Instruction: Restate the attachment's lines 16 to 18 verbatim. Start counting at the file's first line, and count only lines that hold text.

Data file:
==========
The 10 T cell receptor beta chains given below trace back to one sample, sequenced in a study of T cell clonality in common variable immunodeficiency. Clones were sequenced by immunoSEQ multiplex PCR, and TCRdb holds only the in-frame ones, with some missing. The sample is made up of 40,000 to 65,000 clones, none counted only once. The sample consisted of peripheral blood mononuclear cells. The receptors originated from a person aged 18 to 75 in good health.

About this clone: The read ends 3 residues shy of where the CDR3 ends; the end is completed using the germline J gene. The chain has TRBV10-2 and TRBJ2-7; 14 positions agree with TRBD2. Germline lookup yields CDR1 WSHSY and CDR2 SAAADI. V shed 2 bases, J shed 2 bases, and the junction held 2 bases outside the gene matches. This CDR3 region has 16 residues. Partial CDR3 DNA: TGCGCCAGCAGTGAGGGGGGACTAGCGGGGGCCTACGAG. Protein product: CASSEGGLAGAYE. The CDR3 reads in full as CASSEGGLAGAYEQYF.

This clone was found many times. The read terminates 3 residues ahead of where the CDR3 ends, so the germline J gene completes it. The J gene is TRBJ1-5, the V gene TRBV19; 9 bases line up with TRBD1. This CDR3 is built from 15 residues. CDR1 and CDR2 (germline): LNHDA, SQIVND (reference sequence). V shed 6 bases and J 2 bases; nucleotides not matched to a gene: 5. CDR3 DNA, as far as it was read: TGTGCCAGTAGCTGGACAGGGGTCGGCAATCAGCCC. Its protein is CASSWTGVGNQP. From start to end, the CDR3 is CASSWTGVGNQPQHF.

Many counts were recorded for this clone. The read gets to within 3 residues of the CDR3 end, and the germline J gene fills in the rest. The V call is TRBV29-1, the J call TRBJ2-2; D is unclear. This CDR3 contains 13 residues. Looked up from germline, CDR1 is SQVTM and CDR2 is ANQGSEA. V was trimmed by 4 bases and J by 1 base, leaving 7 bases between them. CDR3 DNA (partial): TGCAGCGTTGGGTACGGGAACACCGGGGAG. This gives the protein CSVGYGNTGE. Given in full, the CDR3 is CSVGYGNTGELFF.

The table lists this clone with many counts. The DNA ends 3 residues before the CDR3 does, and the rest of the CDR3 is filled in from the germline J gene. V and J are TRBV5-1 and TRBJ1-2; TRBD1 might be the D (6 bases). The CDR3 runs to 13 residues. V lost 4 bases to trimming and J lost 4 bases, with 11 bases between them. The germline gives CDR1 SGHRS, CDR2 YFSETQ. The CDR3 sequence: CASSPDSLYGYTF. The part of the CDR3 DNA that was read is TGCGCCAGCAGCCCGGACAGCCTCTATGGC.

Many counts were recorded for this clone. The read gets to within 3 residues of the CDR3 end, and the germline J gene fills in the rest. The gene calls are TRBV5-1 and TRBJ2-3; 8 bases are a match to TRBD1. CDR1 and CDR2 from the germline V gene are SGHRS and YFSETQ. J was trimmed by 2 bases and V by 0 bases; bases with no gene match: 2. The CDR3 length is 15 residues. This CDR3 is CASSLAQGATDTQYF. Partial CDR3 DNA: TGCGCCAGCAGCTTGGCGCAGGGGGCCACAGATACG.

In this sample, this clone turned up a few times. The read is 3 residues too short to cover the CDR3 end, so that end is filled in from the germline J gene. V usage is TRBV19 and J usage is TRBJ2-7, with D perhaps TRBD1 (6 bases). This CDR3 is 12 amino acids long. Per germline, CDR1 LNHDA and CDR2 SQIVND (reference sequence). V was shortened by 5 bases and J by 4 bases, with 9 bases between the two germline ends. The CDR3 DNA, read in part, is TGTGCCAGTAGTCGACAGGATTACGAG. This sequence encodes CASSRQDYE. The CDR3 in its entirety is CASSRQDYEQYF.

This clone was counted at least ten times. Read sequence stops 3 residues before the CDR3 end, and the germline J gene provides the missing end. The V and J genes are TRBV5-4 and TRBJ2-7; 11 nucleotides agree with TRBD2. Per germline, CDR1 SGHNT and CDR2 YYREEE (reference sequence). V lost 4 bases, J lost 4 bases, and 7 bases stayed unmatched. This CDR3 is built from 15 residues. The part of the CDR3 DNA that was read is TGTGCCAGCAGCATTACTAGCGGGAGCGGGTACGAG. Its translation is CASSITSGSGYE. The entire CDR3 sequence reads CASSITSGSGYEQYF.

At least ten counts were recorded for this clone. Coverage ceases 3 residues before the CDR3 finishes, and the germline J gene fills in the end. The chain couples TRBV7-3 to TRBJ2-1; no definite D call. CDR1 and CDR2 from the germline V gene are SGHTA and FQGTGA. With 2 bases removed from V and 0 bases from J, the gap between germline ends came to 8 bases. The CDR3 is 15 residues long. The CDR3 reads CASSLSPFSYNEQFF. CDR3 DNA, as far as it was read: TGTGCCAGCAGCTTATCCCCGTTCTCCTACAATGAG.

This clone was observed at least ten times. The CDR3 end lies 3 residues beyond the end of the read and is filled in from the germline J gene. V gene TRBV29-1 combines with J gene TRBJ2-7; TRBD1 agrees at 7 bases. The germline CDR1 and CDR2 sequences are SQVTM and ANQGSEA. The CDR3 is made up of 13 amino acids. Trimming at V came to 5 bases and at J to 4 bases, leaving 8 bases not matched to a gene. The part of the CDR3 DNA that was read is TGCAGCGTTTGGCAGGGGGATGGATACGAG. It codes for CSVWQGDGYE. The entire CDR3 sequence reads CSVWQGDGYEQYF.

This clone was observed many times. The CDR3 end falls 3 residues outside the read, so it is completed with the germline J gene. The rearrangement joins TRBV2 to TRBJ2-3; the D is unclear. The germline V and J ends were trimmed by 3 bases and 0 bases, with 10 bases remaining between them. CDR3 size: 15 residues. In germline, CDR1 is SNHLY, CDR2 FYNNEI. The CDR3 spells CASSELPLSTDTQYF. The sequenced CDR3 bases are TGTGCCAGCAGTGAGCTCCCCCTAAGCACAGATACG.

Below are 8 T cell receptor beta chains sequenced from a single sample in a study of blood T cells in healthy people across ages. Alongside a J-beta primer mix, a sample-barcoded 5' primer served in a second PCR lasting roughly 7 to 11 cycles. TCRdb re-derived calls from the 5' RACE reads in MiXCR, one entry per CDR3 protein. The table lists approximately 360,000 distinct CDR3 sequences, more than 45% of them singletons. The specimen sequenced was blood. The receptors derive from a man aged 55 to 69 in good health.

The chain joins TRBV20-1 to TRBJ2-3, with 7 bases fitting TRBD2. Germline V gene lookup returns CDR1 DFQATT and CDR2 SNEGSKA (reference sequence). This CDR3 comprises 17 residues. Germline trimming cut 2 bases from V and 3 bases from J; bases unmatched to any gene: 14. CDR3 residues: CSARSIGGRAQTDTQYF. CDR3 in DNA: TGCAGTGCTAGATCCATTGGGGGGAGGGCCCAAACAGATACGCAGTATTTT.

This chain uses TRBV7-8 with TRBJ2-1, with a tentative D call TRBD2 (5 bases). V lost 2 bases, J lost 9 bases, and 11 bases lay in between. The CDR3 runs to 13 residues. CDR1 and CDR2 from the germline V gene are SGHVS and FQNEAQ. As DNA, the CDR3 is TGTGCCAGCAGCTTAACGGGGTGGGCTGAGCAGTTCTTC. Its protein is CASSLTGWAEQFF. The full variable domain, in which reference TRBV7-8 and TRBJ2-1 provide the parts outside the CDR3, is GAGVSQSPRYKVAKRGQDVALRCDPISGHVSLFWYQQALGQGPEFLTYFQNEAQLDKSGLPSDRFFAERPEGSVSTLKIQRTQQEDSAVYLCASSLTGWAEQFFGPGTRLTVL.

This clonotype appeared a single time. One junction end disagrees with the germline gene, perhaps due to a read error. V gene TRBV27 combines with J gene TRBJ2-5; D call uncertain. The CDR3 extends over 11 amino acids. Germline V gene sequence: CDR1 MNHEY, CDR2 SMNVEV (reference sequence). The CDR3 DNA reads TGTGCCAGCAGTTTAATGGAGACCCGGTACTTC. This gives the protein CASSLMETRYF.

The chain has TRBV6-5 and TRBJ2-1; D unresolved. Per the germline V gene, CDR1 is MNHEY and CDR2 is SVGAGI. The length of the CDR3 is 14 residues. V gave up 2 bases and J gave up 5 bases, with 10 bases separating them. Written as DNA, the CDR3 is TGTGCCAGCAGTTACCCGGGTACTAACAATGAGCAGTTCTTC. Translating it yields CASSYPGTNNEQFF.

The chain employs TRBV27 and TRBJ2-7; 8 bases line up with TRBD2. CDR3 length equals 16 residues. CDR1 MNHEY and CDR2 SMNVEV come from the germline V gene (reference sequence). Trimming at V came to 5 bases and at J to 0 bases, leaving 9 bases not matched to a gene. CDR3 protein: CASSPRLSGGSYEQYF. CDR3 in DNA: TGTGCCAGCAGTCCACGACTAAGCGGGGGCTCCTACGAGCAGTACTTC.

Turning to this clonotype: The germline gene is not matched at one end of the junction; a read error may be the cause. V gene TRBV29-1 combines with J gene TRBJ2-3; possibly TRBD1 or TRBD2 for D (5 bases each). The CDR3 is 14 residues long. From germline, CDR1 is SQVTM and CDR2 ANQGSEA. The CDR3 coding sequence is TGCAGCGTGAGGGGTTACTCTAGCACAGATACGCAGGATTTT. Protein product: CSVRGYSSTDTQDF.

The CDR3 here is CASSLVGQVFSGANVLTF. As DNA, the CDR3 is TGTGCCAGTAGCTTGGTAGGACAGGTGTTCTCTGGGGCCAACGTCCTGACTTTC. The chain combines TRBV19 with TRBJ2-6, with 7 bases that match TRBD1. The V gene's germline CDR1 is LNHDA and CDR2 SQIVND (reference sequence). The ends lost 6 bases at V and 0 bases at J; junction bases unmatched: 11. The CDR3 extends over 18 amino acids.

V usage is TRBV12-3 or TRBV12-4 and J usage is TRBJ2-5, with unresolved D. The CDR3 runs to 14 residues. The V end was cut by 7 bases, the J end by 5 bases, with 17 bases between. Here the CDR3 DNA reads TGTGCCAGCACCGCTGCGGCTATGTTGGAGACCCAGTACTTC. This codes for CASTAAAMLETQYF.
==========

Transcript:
The chain has TRBV6-5 and TRBJ2-1; D unresolved. Per the germline V gene, CDR1 is MNHEY and CDR2 is SVGAGI. The length of the CDR3 is 14 residues. V gave up 2 bases and J gave up 5 bases, with 10 bases separating them. Written as DNA, the CDR3 is TGTGCCAGCAGTTACCCGGGTACTAACAATGAGCAGTTCTTC. Translating it yields CASSYPGTNNEQFF.

The chain employs TRBV27 and TRBJ2-7; 8 bases line up with TRBD2. CDR3 length equals 16 residues. CDR1 MNHEY and CDR2 SMNVEV come from the germline V gene (reference sequence). Trimming at V came to 5 bases and at J to 0 bases, leaving 9 bases not matched to a gene. CDR3 protein: CASSPRLSGGSYEQYF. CDR3 in DNA: TGTGCCAGCAGTCCACGACTAAGCGGGGGCTCCTACGAGCAGTACTTC.

Turning to this clonotype: The germline gene is not matched at one end of the junction; a read error may be the cause. V gene TRBV29-1 combines with J gene TRBJ2-3; possibly TRBD1 or TRBD2 for D (5 bases each). The CDR3 is 14 residues long. From germline, CDR1 is SQVTM and CDR2 ANQGSEA. The CDR3 coding sequence is TGCAGCGTGAGGGGTTACTCTAGCACAGATACGCAGGATTTT. Protein product: CSVRGYSSTDTQDF.